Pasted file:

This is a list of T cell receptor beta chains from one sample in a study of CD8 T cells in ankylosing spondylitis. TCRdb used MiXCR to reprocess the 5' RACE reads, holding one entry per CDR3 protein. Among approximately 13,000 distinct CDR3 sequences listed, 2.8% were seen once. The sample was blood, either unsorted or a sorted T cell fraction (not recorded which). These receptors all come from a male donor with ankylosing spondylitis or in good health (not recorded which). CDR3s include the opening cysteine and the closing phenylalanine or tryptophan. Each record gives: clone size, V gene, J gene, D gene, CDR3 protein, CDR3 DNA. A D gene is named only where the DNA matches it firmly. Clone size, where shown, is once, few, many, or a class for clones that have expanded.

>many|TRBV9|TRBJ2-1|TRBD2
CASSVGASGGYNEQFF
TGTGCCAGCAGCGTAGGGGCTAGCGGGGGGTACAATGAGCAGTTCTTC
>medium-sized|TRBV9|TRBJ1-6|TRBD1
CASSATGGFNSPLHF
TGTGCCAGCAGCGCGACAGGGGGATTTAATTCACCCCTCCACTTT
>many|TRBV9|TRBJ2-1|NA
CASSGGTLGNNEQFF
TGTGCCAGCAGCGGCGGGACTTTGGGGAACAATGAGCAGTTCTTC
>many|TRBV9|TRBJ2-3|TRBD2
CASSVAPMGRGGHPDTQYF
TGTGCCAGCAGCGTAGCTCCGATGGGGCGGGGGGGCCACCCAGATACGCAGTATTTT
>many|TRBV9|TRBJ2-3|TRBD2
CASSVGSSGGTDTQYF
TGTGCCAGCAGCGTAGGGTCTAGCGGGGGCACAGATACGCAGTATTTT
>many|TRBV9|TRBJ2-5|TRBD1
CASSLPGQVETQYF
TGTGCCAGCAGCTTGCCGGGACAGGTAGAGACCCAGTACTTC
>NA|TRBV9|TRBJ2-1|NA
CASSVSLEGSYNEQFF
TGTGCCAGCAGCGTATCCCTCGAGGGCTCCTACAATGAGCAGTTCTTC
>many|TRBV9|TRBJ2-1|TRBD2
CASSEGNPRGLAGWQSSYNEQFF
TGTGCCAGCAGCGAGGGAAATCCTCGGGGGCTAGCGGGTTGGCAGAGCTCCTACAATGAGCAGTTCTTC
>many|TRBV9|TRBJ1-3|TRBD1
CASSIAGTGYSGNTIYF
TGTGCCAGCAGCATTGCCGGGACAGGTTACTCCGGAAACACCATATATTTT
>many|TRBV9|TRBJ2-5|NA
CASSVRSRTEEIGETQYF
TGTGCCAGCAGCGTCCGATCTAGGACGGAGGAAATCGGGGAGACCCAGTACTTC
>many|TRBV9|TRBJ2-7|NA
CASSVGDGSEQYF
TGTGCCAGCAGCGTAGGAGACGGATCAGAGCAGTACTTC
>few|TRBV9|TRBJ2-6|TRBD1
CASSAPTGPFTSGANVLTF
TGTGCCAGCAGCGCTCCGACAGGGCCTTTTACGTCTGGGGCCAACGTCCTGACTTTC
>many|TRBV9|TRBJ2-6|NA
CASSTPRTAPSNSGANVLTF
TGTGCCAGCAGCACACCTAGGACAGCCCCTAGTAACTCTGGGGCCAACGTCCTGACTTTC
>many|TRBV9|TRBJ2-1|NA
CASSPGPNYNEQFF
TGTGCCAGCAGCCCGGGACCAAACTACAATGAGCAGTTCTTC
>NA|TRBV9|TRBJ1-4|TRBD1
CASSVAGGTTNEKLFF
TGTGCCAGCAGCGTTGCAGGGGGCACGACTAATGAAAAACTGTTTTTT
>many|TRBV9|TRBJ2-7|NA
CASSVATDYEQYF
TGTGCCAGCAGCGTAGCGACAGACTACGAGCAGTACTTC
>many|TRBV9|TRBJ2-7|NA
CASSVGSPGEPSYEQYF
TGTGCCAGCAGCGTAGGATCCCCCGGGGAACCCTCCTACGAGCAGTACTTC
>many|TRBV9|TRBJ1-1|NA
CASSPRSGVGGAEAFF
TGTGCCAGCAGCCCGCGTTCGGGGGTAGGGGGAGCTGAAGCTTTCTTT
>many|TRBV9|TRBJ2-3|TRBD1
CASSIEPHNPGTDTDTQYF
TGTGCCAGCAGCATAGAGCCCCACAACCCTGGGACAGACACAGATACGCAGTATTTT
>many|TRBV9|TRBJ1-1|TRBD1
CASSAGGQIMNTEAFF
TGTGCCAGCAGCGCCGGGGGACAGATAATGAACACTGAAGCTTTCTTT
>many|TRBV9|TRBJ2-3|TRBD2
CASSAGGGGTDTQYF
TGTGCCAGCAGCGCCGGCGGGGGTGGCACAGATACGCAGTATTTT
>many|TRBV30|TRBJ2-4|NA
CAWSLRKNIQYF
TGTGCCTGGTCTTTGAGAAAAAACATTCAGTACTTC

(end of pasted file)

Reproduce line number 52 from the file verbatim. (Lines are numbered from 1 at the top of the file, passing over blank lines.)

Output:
TGTGCCAGCAGCGTAGGATCCCCCGGGGAACCCTCCTACGAGCAGTACTTC